Résultats de vente

Oscar Cahén
L'automne 2015 - 1ère séance Vente en salle

Lot # 041

Oscar Cahén
CGP CSGA CSPWC OSA P11 1915 - 1956 Canadian

Machine
watercolour and ink on paper
signed and dated 1952
22 1/2 x 37 3/4 pouces  57.1 x 95.9cm

Provenance:
Cahén Archives, Vancouver
Drabinsky Gallery, Toronto
Granville Fine Art, Vancouver
Private Collection, Calgary

Référence:
David Burnett, Oscar Cahén, Art Gallery of Ontario, 1983, reproduced page 49
Iris Nowell, Painters Eleven: The Wild Ones of Canadian Art, 2011, page 136

Exposition:
Art Gallery of Ontario, Toronto, Oscar Cahén, December 16, 1983 - February 12, 1984, traveling in 1984 to the Memorial University Art Gallery, St. John’s; the Art Gallery of Windsor; the Edmonton Art Gallery; and the Winnipeg Art Gallery

Oscar Cahén's importance as an illustrator in the history of Canada's graphic arts cannot be overstated. Iris Nowell wrote, "His illustrations were admired for their sophistication, joie de vivre, power and humour. More potently, they introduced a new standard of illustration in Canada." His success in advertising, combined with his background at the Dresden Art Academy and the Rotter School of Advertising Art in Prague, was the foundation of the works for which he is best known, those completed between 1950 and his untimely death in 1956. Machine is a powerful image from Cahén's pre–Painters Eleven oeuvre. Shapes and forms that would become predominant in his paintings - crescents, ovals and talons - are beginning to emerge. A heart of pink-red, a colour favoured by Cahén, radiates on the left, almost encased by inky forms. Thin crescent-like spines separate the painting into thirds, each beautifully balanced by similar shapes echoed throughout the work. Cahén was proficient in a variety of media, and this large work on paper is an excellent example of his skill and technique using watercolour and ink; his talent as an illustrator shines through.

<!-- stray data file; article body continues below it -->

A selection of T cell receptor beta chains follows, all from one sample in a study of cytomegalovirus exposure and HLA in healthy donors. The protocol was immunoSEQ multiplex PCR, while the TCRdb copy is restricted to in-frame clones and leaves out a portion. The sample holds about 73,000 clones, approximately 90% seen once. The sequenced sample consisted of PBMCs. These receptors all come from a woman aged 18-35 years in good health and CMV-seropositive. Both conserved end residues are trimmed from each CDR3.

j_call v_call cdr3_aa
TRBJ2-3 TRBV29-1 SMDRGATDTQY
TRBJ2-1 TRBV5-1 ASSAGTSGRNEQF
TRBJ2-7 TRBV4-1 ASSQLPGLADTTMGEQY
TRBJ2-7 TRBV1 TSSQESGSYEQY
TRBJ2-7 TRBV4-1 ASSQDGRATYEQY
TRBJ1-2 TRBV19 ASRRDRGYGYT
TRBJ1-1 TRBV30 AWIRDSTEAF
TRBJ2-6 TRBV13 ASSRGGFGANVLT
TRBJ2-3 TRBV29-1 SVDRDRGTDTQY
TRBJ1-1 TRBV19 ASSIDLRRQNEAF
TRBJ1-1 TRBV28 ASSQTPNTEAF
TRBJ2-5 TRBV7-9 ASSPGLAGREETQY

Estimation: 20,000 $ ~ 30,000 $ CAN

S'est vendu pour: 23,600.00 $ CAN (prime d'achat incluse)


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